MVHS Advanced Drama class hosts annual Santa’s Workshop
Behind the scenes of Santa’s Workshop – the holiday event hosted for the children of teachers and staff on campus
The air is frigid and uninviting at first, but as teachers, staff and their families fill the bus circle, the atmosphere warms with excitement and anticipation. While some children run up and down the sidewalk, others wait by the road, scanning the street for flashing lights and a man with a white beard.
They’re waiting for Santa Claus to arrive. After what feels like an eternity, he does, and in an untraditional sleigh: a fire truck. The crowd erupts in cheers, and their eyes follow the bright flashing red lights as the fire truck turns into the bus circle.
He’s hard to see, but once the truck stops and the blinding red lights are turned off, the children get a glimpse of a man, sitting shotgun in a lumpy red suit, pulling on a red hat and adjusting his belt as he steps out of the truck.
And so begins the Santa Workshop, a tradition that takes place every year and allows teachers and staff to bring their children to meet Santa, receive presents and engage in a number of holiday themed activities. This year, it took place on Tuesday, Dec. 6th in room F104, and was hosted by MVHS’ Advanced Drama Honors class.
Santa – whose identity was kept secret – leads the children and their families through a line of painted wooden candy canes and into the Black Box, a small room heavily decorated with everything from a Christmas tree to hanging snowflakes. There, Advanced Drama Honors students have dressed up as elves, wearing christmas sweaters and elf ears as they guide the children through different stations set up around the room.
In one corner, an elf throws fake snow in the air, and it rains down onto the children – who dance around and laugh as the small white flakes cling to their clothing and their hair. To the side there’s cookie decorating, and kids smear frosting and dump sprinkles onto plain cookies while simultaneously getting frosting on their faces and fingers – spilling sprinkles onto the table as they do so. And as teachers, staff members and their children walk around the room, they try making dreidels out of marshmallows and pretzels, and playing the snow toss game.
In the center of everything, on the small stage in a monstrous wooden chair and next to the Christmas tree with piles of presents underneath it, is Santa himself. Families line up to take pictures with Santa and receive presents – before the night began, teachers and staff bought and wrapped presents to be given to their children as gifts from Santa.
The event spans a little over an hour, and as the day draws to a close, the student elves begin cleaning up their decorations and stations. According to drama teacher Sara Capule, setting up for the event can take up to two weeks, and culminates in a large family event that hosts between 20 and 30 kids and their families.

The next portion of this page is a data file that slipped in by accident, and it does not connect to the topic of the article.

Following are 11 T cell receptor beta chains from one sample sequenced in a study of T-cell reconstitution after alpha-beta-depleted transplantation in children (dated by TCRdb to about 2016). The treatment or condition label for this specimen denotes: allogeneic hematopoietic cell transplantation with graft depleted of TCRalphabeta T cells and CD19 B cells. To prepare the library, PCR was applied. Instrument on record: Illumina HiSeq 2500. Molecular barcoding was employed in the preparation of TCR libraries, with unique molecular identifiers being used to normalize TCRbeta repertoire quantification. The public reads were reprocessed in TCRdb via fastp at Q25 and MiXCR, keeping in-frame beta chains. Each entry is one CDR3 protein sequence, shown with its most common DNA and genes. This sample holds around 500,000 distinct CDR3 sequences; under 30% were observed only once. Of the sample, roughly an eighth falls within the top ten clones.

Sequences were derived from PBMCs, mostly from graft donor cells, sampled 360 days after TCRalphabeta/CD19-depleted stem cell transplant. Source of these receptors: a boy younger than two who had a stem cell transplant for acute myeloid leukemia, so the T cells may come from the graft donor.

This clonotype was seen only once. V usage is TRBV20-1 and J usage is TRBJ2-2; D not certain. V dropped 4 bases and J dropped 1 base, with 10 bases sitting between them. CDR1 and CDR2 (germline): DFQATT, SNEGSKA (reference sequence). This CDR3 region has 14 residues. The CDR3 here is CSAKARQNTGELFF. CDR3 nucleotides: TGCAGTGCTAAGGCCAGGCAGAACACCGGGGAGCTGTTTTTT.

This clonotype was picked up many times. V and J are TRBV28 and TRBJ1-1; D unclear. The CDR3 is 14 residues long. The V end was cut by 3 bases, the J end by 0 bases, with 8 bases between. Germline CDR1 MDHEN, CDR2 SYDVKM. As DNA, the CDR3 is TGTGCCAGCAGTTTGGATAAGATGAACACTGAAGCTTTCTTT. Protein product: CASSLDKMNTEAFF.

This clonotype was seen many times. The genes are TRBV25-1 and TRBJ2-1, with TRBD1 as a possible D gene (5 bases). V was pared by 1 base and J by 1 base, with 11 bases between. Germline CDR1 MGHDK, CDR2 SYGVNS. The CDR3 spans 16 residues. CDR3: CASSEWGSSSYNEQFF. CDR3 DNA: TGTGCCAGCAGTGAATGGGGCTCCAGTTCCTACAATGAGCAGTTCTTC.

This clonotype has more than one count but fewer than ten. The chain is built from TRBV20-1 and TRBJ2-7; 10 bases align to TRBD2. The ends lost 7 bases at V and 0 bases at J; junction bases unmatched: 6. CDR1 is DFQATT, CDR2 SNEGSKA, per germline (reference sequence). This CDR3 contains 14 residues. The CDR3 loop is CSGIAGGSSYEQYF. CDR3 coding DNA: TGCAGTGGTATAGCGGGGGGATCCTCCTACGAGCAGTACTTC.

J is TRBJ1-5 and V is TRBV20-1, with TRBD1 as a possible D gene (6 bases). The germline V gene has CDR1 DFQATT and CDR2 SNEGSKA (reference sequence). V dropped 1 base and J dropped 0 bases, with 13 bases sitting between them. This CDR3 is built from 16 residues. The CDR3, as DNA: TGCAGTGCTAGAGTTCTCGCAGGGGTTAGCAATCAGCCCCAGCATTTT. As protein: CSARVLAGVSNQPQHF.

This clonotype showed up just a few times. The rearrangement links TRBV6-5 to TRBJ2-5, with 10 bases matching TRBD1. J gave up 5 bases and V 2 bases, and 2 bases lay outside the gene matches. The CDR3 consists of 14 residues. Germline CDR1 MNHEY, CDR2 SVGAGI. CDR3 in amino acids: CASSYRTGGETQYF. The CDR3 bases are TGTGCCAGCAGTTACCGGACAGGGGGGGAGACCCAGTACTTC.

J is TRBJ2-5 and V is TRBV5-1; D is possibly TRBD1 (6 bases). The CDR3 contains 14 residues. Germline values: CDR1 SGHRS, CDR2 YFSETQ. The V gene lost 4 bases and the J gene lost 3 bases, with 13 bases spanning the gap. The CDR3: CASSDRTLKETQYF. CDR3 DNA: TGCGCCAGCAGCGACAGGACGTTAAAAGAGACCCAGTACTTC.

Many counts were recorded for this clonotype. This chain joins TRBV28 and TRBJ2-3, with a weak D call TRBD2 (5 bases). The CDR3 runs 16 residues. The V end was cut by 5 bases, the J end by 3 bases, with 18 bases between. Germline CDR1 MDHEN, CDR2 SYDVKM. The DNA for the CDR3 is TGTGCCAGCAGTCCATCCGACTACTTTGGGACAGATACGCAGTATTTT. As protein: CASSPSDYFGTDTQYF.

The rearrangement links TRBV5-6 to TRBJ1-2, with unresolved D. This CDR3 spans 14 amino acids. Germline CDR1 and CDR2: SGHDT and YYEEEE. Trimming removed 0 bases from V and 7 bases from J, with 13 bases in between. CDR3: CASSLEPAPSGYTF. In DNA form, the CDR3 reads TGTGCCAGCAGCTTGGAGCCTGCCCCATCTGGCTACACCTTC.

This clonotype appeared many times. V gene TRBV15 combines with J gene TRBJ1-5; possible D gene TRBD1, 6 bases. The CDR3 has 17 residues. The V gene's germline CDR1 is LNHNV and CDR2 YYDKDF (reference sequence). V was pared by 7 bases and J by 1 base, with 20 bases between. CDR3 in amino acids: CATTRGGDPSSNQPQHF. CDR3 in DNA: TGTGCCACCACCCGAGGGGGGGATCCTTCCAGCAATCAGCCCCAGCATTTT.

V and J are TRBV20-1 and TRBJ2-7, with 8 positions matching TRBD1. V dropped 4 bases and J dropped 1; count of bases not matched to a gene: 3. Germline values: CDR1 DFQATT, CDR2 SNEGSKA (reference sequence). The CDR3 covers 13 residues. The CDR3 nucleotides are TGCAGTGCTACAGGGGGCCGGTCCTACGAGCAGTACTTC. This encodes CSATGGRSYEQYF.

But to the Drama students, the event means much more. It’s a time for them to step away from the increasing stress they experience as a result of final exams soon approaching, and allows them to entertain and have fun.
“It’s probably the most fun I’ve had in class all year,” senior Alissa Dernetz said. “Personally, [the event] doesn’t [give us] a lot of pressure. The only deadline we have is getting all the decorations up in time.There’s no blocking to memorize, no lines to memorize, there’s nothing significant for us.”
Dernetz’s classmates echo her sentiments, sharing how they felt like they should take the chance to work with the children and share the holiday spirit. For Junior Stephanie Mullen, the event allows her to feel more positive and happy energy, in contrast to the constant stressful energy one often feels at MVHS.
“It’s a different kind of energy,” Mullen said. “Like at [MVHS], [the children] bring all this energy that we’re not used to, and it’s refreshing.”
And with this energy, the elves are filled with excitement and contentment, socializing with the children and bringing laughter and smiles wherever they go. For a couple hours, they don’t have to think about upcoming tests or any struggles they may have – they can be kids again, bringing holiday spirit to the ones that believe in it most.
After the event was over, as only one drama family of elves still remained in the Black Box and as the last of the fake snowflakes fluttered down around the students, a sense of satisfaction and fulfillment filled the room.
“At least for us, [the event] shows that teachers are also human,” junior Jaremi Kalkowski said. “They’re not just robots that grade. But [the event] also gets to spread a little holiday spirit and kindness among others.”